BuildDirect Blog: Life at Home

How to Control Moisture In Your Home in Winter

Moisture and condensation in winter How to Control Moisture In Your Home in WinterWith snow and ice on the ground and colder temperatures outside, you may notice condensation collecting on your windows and in other parts of the house.

Though you should be concerned about this moisture, stopping it is not as difficult as you might think.

Before you can curb moisture you should understand that the moisture is generated by our activities that occur inside the house.

Balancing moisture levels in your home

An average family of four will generate about 63 litres (20 gallons) of water a week through normal household activities.

This is not to say that you shouldn’t continue to live the way you do but you should take steps to monitor how and when complete these activities and if you can cut back on the frequency of them.

You should also check the humidity in your home and when it is too high, turn down the humidistat. If your hardwood floors start to separate, the humidity is too dry and you should turn up your humidistat. You may need to regularly adjust the humidistat setting and the HRV setting to properly control the humidity in your house.

Ways to reduce condensation

Even if you monitor your activities in your home and the humidity, there are no guarantees that condensation will not appear on mirrors or windows. You should also look at the blinds and curtains used in these rooms and whether you keep them closed throughout the day and when the temperature starts to drop at night.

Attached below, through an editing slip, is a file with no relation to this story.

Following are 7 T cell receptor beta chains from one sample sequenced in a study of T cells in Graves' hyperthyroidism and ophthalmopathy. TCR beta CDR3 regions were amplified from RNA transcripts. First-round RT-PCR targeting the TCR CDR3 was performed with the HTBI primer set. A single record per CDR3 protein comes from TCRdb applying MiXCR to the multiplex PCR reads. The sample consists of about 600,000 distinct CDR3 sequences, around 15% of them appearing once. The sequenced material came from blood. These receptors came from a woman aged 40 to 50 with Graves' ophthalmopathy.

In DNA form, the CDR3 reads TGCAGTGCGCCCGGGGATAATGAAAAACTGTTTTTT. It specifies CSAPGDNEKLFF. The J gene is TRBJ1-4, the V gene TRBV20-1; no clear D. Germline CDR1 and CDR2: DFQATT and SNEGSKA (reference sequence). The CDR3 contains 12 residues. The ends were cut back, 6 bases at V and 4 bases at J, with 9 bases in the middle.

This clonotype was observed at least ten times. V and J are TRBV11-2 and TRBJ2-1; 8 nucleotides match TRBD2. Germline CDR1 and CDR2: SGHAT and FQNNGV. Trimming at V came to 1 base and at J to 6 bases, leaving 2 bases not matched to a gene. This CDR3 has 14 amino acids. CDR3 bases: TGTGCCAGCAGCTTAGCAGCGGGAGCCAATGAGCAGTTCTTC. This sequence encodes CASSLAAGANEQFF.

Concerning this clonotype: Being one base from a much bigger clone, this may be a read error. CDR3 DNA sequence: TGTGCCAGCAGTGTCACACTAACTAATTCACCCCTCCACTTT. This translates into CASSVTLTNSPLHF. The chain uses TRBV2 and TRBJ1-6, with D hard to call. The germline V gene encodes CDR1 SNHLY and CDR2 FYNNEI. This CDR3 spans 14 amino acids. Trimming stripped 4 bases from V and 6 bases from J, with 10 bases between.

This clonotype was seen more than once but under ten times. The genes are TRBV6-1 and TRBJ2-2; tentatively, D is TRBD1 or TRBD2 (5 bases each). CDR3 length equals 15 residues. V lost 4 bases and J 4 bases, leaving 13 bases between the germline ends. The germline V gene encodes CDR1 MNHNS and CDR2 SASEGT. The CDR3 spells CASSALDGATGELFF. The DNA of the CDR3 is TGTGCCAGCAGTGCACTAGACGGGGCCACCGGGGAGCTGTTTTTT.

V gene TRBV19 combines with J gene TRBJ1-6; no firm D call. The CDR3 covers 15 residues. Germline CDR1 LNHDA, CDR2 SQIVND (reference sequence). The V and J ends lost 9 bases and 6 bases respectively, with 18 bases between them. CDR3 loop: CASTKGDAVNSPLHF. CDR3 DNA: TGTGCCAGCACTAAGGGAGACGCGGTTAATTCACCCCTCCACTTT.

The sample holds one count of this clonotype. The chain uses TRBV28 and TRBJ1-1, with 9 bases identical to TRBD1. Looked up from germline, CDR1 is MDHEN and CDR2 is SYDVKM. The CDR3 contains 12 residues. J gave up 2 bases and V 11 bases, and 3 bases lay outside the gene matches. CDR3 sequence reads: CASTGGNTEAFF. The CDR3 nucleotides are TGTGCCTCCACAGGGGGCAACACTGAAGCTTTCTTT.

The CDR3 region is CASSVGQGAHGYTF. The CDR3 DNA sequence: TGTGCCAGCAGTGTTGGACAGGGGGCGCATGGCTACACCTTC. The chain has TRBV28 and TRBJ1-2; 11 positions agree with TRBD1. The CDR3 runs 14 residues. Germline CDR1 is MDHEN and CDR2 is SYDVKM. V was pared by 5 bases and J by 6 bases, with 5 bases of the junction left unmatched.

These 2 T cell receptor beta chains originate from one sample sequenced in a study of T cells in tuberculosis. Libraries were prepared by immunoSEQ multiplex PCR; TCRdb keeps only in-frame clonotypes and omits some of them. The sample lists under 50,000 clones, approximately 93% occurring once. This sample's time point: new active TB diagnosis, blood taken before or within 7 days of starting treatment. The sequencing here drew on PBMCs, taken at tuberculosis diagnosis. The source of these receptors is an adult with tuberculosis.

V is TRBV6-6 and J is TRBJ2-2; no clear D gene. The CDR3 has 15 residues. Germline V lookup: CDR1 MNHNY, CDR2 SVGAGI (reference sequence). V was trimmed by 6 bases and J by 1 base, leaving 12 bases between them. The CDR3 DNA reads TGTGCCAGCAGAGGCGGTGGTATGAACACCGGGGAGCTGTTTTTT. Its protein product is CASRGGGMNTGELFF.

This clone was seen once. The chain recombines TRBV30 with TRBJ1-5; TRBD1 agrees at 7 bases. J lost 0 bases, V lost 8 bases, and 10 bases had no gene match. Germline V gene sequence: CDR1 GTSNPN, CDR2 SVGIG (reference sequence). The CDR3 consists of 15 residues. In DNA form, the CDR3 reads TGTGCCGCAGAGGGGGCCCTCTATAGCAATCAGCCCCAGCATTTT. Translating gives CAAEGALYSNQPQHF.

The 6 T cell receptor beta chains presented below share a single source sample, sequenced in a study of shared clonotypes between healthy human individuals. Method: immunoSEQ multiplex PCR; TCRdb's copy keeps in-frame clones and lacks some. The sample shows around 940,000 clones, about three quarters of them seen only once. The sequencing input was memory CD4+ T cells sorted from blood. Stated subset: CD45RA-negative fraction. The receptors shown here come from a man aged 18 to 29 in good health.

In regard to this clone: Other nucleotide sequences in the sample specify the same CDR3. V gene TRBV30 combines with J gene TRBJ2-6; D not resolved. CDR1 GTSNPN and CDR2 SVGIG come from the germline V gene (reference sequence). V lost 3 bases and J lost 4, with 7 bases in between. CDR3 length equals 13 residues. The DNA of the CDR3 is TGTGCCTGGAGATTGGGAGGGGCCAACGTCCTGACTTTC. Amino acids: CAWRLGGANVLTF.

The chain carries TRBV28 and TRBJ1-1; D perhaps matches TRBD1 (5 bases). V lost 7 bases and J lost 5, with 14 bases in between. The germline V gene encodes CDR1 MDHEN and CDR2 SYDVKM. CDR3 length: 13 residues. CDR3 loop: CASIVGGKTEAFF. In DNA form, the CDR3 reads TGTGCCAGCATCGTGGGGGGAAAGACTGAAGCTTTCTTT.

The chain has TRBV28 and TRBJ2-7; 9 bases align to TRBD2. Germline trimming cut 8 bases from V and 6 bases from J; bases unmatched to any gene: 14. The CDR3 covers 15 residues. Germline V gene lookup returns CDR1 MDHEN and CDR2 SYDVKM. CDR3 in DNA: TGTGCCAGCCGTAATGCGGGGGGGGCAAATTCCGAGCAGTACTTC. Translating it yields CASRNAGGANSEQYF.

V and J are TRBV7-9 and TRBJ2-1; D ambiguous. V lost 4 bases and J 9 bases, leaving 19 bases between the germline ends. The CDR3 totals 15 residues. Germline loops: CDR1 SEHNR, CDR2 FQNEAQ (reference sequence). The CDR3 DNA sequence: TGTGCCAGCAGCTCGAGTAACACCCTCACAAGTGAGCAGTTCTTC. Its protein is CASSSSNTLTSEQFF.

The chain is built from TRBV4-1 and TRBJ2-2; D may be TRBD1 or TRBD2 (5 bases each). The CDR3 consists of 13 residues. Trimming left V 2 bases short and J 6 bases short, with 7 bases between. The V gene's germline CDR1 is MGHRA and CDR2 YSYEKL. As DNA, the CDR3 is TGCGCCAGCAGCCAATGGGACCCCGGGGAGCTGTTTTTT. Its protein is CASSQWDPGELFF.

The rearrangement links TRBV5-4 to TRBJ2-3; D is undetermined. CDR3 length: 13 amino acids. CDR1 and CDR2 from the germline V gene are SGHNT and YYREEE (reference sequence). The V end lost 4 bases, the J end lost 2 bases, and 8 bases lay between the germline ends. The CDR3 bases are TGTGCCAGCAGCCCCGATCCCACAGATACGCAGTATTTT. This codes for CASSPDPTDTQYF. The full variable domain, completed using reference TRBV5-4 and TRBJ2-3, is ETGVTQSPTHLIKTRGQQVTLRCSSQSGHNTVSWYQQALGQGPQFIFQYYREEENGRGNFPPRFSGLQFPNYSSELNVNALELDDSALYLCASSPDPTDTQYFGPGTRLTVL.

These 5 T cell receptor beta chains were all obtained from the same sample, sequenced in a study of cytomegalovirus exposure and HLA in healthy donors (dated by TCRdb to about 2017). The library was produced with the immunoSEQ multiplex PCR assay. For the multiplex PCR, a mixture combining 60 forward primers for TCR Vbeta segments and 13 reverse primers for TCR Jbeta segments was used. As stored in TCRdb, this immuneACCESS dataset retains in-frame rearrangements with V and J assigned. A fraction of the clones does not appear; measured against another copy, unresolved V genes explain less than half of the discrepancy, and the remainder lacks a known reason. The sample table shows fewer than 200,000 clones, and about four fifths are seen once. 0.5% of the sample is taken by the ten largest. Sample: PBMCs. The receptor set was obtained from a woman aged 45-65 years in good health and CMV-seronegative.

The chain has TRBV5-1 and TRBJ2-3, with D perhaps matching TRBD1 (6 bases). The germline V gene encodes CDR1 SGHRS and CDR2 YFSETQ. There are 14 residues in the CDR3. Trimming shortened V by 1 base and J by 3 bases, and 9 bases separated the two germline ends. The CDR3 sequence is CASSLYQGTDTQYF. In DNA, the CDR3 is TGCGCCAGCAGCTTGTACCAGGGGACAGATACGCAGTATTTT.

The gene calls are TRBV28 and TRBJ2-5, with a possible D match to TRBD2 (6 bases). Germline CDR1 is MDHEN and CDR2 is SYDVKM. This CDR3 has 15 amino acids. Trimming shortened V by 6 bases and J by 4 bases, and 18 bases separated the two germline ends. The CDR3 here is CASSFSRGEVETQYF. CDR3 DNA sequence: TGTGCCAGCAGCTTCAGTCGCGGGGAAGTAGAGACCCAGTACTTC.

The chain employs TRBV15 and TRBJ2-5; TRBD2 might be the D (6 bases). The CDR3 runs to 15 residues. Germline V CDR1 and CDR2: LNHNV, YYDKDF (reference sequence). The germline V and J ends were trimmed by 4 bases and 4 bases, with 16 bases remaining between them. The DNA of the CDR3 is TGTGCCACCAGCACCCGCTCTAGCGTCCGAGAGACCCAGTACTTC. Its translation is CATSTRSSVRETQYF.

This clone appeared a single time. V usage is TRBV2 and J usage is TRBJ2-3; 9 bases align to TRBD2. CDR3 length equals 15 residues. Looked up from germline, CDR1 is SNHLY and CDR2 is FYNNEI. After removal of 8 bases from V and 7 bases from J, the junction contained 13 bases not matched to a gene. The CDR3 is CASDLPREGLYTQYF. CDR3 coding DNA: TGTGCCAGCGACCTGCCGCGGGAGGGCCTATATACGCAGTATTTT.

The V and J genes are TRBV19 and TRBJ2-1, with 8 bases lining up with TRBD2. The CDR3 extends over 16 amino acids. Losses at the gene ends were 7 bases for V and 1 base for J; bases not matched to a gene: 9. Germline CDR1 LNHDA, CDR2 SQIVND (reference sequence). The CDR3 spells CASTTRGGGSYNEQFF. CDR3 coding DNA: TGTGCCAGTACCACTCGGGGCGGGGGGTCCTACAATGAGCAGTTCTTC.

As a rule of thumb, monitor the outside air temperature and when it is below 15º, the relative humidity should not exceed 30% and in very cold weather, the humidity will need to fall below 30% to prevent condensation or frost on windows.

However, If the humidity level consistently stays above 30 percent in the winter months, damage will manifest itself in the staining of walls and ceilings, peeling paint, mould growth and odours. Airborne diseases also become more difficult to control.

Controlled moisture levels and optimum health benefits

Typically you should not need to use a humidifier in the winter because of the amount of moisture that is generated during your daily activities. However, if you find that the humidity is too low, you may need to resort to using your humidifier. Be sure that you stay in the 20 to 30 percent range for optimum health benefits and comfort and to control moisture in your home during the winter months.

One thing tied to too much moisture in the home at any time of year is the presence of mold. Molds can have a serious effect on respiratory health. Investigate the EPA website to find out more about how to control mold growth in your home.

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Cate Morgan-Harlow

Cate Morgan-Harlow is an all arounder, writing about how-to, DIY, and design with gusto. She is a shadowy figure with a mysterious past.

1 Comment

  1. George Pepper Reply to George

    We used to have a terrible problem with mould and condensation around the window in our living room, particularly in the winter. In the end we resorted to replacing our upvc windows. These are great tips, though, so I will be sure to give them a go if we ever end up with the same problem again!

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